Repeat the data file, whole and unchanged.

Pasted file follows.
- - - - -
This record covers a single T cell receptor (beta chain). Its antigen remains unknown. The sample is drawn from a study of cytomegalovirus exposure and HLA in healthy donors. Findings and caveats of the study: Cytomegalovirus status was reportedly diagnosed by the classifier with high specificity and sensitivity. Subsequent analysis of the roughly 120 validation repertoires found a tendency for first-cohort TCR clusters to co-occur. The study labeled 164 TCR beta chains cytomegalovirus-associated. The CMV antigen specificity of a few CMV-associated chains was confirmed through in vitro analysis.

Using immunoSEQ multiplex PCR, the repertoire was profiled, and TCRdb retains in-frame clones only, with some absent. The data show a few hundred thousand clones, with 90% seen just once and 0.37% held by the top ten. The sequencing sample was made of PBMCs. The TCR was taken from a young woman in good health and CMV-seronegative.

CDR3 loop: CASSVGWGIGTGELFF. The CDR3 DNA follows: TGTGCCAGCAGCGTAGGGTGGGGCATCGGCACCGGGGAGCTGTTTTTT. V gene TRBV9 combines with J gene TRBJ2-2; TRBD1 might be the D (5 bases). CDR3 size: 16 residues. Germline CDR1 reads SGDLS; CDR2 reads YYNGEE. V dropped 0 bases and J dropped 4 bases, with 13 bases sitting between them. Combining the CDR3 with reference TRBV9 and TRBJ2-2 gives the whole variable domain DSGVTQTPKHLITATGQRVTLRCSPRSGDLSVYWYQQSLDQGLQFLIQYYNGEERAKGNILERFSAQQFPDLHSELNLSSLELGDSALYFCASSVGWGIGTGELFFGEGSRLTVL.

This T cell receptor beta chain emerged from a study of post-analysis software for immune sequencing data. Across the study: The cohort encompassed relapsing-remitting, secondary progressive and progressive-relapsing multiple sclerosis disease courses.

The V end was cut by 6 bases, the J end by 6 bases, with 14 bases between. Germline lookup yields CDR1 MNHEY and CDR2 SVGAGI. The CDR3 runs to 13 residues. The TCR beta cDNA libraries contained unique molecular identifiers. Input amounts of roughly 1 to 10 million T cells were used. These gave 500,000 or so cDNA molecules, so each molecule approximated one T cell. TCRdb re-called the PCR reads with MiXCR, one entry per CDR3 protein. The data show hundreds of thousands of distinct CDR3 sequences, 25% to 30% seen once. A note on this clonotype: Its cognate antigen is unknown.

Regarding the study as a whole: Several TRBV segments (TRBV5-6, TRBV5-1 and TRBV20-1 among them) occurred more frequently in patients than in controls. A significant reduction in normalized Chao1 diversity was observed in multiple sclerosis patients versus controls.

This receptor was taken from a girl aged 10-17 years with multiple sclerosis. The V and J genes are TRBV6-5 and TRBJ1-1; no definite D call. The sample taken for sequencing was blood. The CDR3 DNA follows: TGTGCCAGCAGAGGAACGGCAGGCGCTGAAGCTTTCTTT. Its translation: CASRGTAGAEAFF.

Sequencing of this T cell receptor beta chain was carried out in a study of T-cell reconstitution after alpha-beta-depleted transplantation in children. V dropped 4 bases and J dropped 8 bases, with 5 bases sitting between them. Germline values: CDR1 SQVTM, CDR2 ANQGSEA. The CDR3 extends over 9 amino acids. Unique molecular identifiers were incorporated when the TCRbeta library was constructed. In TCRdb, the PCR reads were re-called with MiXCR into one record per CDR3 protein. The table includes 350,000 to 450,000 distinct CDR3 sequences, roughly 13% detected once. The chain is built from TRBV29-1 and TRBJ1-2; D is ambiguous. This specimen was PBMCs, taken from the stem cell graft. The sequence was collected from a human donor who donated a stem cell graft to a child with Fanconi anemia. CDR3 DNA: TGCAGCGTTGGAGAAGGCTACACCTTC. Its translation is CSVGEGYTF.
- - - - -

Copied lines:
This record covers a single T cell receptor (beta chain). Its antigen remains unknown. The sample is drawn from a study of cytomegalovirus exposure and HLA in healthy donors. Findings and caveats of the study: Cytomegalovirus status was reportedly diagnosed by the classifier with high specificity and sensitivity. Subsequent analysis of the roughly 120 validation repertoires found a tendency for first-cohort TCR clusters to co-occur. The study labeled 164 TCR beta chains cytomegalovirus-associated. The CMV antigen specificity of a few CMV-associated chains was confirmed through in vitro analysis.

Using immunoSEQ multiplex PCR, the repertoire was profiled, and TCRdb retains in-frame clones only, with some absent. The data show a few hundred thousand clones, with 90% seen just once and 0.37% held by the top ten. The sequencing sample was made of PBMCs. The TCR was taken from a young woman in good health and CMV-seronegative.

CDR3 loop: CASSVGWGIGTGELFF. The CDR3 DNA follows: TGTGCCAGCAGCGTAGGGTGGGGCATCGGCACCGGGGAGCTGTTTTTT. V gene TRBV9 combines with J gene TRBJ2-2; TRBD1 might be the D (5 bases). CDR3 size: 16 residues. Germline CDR1 reads SGDLS; CDR2 reads YYNGEE. V dropped 0 bases and J dropped 4 bases, with 13 bases sitting between them. Combining the CDR3 with reference TRBV9 and TRBJ2-2 gives the whole variable domain DSGVTQTPKHLITATGQRVTLRCSPRSGDLSVYWYQQSLDQGLQFLIQYYNGEERAKGNILERFSAQQFPDLHSELNLSSLELGDSALYFCASSVGWGIGTGELFFGEGSRLTVL.

This T cell receptor beta chain emerged from a study of post-analysis software for immune sequencing data. Across the study: The cohort encompassed relapsing-remitting, secondary progressive and progressive-relapsing multiple sclerosis disease courses.

The V end was cut by 6 bases, the J end by 6 bases, with 14 bases between. Germline lookup yields CDR1 MNHEY and CDR2 SVGAGI. The CDR3 runs to 13 residues. The TCR beta cDNA libraries contained unique molecular identifiers. Input amounts of roughly 1 to 10 million T cells were used. These gave 500,000 or so cDNA molecules, so each molecule approximated one T cell. TCRdb re-called the PCR reads with MiXCR, one entry per CDR3 protein. The data show hundreds of thousands of distinct CDR3 sequences, 25% to 30% seen once. A note on this clonotype: Its cognate antigen is unknown.

Regarding the study as a whole: Several TRBV segments (TRBV5-6, TRBV5-1 and TRBV20-1 among them) occurred more frequently in patients than in controls. A significant reduction in normalized Chao1 diversity was observed in multiple sclerosis patients versus controls.

This receptor was taken from a girl aged 10-17 years with multiple sclerosis. The V and J genes are TRBV6-5 and TRBJ1-1; no definite D call. The sample taken for sequencing was blood. The CDR3 DNA follows: TGTGCCAGCAGAGGAACGGCAGGCGCTGAAGCTTTCTTT. Its translation: CASRGTAGAEAFF.

Sequencing of this T cell receptor beta chain was carried out in a study of T-cell reconstitution after alpha-beta-depleted transplantation in children. V dropped 4 bases and J dropped 8 bases, with 5 bases sitting between them. Germline values: CDR1 SQVTM, CDR2 ANQGSEA. The CDR3 extends over 9 amino acids. Unique molecular identifiers were incorporated when the TCRbeta library was constructed. In TCRdb, the PCR reads were re-called with MiXCR into one record per CDR3 protein. The table includes 350,000 to 450,000 distinct CDR3 sequences, roughly 13% detected once. The chain is built from TRBV29-1 and TRBJ1-2; D is ambiguous. This specimen was PBMCs, taken from the stem cell graft. The sequence was collected from a human donor who donated a stem cell graft to a child with Fanconi anemia. CDR3 DNA: TGCAGCGTTGGAGAAGGCTACACCTTC. Its translation is CSVGEGYTF.